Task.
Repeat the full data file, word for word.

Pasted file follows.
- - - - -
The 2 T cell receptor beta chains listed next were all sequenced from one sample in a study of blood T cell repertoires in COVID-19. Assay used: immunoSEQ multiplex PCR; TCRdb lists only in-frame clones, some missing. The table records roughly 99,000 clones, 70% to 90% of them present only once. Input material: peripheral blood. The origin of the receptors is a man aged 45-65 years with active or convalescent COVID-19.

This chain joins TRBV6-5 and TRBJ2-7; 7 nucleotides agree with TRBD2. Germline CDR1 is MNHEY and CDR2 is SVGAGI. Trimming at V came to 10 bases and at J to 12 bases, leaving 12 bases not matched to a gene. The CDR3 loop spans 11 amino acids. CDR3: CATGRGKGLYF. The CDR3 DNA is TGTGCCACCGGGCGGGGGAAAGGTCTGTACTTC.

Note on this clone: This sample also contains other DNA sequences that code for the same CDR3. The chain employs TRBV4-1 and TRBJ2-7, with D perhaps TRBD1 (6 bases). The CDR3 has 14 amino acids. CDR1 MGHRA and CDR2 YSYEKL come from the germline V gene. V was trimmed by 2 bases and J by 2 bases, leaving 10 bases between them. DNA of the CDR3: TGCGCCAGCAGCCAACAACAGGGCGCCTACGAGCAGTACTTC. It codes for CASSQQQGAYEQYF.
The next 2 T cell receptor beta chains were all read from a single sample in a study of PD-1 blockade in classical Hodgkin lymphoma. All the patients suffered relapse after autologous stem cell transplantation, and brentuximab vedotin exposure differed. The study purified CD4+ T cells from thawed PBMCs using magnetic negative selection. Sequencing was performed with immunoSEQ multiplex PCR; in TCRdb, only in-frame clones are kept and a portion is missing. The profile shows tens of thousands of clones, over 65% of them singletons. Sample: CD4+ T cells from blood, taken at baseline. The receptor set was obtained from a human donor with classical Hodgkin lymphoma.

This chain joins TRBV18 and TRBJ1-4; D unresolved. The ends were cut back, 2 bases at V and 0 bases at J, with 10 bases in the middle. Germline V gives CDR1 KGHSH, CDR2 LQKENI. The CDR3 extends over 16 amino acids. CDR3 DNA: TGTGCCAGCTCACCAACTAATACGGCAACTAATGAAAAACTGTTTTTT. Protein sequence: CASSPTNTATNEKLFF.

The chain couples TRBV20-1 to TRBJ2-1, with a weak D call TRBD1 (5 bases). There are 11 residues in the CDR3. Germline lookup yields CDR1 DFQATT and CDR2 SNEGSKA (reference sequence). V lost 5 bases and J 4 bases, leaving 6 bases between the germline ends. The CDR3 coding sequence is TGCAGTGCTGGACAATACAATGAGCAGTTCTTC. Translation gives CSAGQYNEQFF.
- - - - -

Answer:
The 2 T cell receptor beta chains listed next were all sequenced from one sample in a study of blood T cell repertoires in COVID-19. Assay used: immunoSEQ multiplex PCR; TCRdb lists only in-frame clones, some missing. The table records roughly 99,000 clones, 70% to 90% of them present only once. Input material: peripheral blood. The origin of the receptors is a man aged 45-65 years with active or convalescent COVID-19.

This chain joins TRBV6-5 and TRBJ2-7; 7 nucleotides agree with TRBD2. Germline CDR1 is MNHEY and CDR2 is SVGAGI. Trimming at V came to 10 bases and at J to 12 bases, leaving 12 bases not matched to a gene. The CDR3 loop spans 11 amino acids. CDR3: CATGRGKGLYF. The CDR3 DNA is TGTGCCACCGGGCGGGGGAAAGGTCTGTACTTC.

Note on this clone: This sample also contains other DNA sequences that code for the same CDR3. The chain employs TRBV4-1 and TRBJ2-7, with D perhaps TRBD1 (6 bases). The CDR3 has 14 amino acids. CDR1 MGHRA and CDR2 YSYEKL come from the germline V gene. V was trimmed by 2 bases and J by 2 bases, leaving 10 bases between them. DNA of the CDR3: TGCGCCAGCAGCCAACAACAGGGCGCCTACGAGCAGTACTTC. It codes for CASSQQQGAYEQYF.
The next 2 T cell receptor beta chains were all read from a single sample in a study of PD-1 blockade in classical Hodgkin lymphoma. All the patients suffered relapse after autologous stem cell transplantation, and brentuximab vedotin exposure differed. The study purified CD4+ T cells from thawed PBMCs using magnetic negative selection. Sequencing was performed with immunoSEQ multiplex PCR; in TCRdb, only in-frame clones are kept and a portion is missing. The profile shows tens of thousands of clones, over 65% of them singletons. Sample: CD4+ T cells from blood, taken at baseline. The receptor set was obtained from a human donor with classical Hodgkin lymphoma.

This chain joins TRBV18 and TRBJ1-4; D unresolved. The ends were cut back, 2 bases at V and 0 bases at J, with 10 bases in the middle. Germline V gives CDR1 KGHSH, CDR2 LQKENI. The CDR3 extends over 16 amino acids. CDR3 DNA: TGTGCCAGCTCACCAACTAATACGGCAACTAATGAAAAACTGTTTTTT. Protein sequence: CASSPTNTATNEKLFF.

The chain couples TRBV20-1 to TRBJ2-1, with a weak D call TRBD1 (5 bases). There are 11 residues in the CDR3. Germline lookup yields CDR1 DFQATT and CDR2 SNEGSKA (reference sequence). V lost 5 bases and J 4 bases, leaving 6 bases between the germline ends. The CDR3 coding sequence is TGCAGTGCTGGACAATACAATGAGCAGTTCTTC. Translation gives CSAGQYNEQFF.